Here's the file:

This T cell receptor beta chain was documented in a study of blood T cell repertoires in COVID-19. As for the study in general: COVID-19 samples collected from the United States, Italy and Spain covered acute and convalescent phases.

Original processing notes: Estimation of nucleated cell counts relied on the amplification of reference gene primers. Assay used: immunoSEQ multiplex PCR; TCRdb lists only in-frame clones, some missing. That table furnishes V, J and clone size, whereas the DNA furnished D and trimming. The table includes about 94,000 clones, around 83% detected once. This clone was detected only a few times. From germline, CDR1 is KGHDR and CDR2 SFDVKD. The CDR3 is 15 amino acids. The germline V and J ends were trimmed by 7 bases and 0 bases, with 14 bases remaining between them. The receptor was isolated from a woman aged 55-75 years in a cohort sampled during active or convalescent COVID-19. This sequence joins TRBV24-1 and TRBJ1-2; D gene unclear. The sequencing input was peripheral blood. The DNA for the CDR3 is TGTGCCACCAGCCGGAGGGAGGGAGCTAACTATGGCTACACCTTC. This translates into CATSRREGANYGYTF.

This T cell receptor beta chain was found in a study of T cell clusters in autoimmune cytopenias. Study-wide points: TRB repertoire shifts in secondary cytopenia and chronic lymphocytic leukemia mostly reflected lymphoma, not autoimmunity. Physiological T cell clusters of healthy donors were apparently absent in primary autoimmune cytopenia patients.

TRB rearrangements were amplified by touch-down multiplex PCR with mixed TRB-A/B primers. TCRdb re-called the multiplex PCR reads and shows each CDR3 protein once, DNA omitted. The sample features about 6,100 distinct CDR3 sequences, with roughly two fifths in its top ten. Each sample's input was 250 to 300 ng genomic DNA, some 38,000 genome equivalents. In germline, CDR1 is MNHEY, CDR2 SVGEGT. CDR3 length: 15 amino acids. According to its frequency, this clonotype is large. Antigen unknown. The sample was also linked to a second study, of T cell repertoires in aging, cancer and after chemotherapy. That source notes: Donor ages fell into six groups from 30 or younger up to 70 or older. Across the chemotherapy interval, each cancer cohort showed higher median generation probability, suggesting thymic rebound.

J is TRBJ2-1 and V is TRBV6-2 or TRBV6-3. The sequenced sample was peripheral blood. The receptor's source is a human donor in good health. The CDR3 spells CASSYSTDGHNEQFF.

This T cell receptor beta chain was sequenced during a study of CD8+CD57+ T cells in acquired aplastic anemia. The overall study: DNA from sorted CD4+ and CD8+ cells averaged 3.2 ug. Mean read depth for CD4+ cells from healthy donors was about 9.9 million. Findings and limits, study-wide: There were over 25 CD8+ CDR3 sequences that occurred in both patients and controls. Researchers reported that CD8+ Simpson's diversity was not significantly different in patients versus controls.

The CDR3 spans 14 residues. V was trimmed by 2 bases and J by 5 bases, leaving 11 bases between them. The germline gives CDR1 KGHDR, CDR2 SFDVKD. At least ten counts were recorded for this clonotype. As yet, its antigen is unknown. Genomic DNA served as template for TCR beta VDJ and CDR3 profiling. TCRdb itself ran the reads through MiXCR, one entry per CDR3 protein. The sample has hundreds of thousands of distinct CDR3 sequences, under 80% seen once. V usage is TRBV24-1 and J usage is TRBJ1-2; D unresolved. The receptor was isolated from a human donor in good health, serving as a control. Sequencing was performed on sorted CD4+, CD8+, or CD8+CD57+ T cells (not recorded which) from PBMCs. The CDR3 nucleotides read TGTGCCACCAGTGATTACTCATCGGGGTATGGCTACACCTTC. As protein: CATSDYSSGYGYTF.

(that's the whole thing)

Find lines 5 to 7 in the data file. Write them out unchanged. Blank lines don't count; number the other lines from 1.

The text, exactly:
J is TRBJ2-1 and V is TRBV6-2 or TRBV6-3. The sequenced sample was peripheral blood. The receptor's source is a human donor in good health. The CDR3 spells CASSYSTDGHNEQFF.

This T cell receptor beta chain was sequenced during a study of CD8+CD57+ T cells in acquired aplastic anemia. The overall study: DNA from sorted CD4+ and CD8+ cells averaged 3.2 ug. Mean read depth for CD4+ cells from healthy donors was about 9.9 million. Findings and limits, study-wide: There were over 25 CD8+ CDR3 sequences that occurred in both patients and controls. Researchers reported that CD8+ Simpson's diversity was not significantly different in patients versus controls.

The CDR3 spans 14 residues. V was trimmed by 2 bases and J by 5 bases, leaving 11 bases between them. The germline gives CDR1 KGHDR, CDR2 SFDVKD. At least ten counts were recorded for this clonotype. As yet, its antigen is unknown. Genomic DNA served as template for TCR beta VDJ and CDR3 profiling. TCRdb itself ran the reads through MiXCR, one entry per CDR3 protein. The sample has hundreds of thousands of distinct CDR3 sequences, under 80% seen once. V usage is TRBV24-1 and J usage is TRBJ1-2; D unresolved. The receptor was isolated from a human donor in good health, serving as a control. Sequencing was performed on sorted CD4+, CD8+, or CD8+CD57+ T cells (not recorded which) from PBMCs. The CDR3 nucleotides read TGTGCCACCAGTGATTACTCATCGGGGTATGGCTACACCTTC. As protein: CATSDYSSGYGYTF.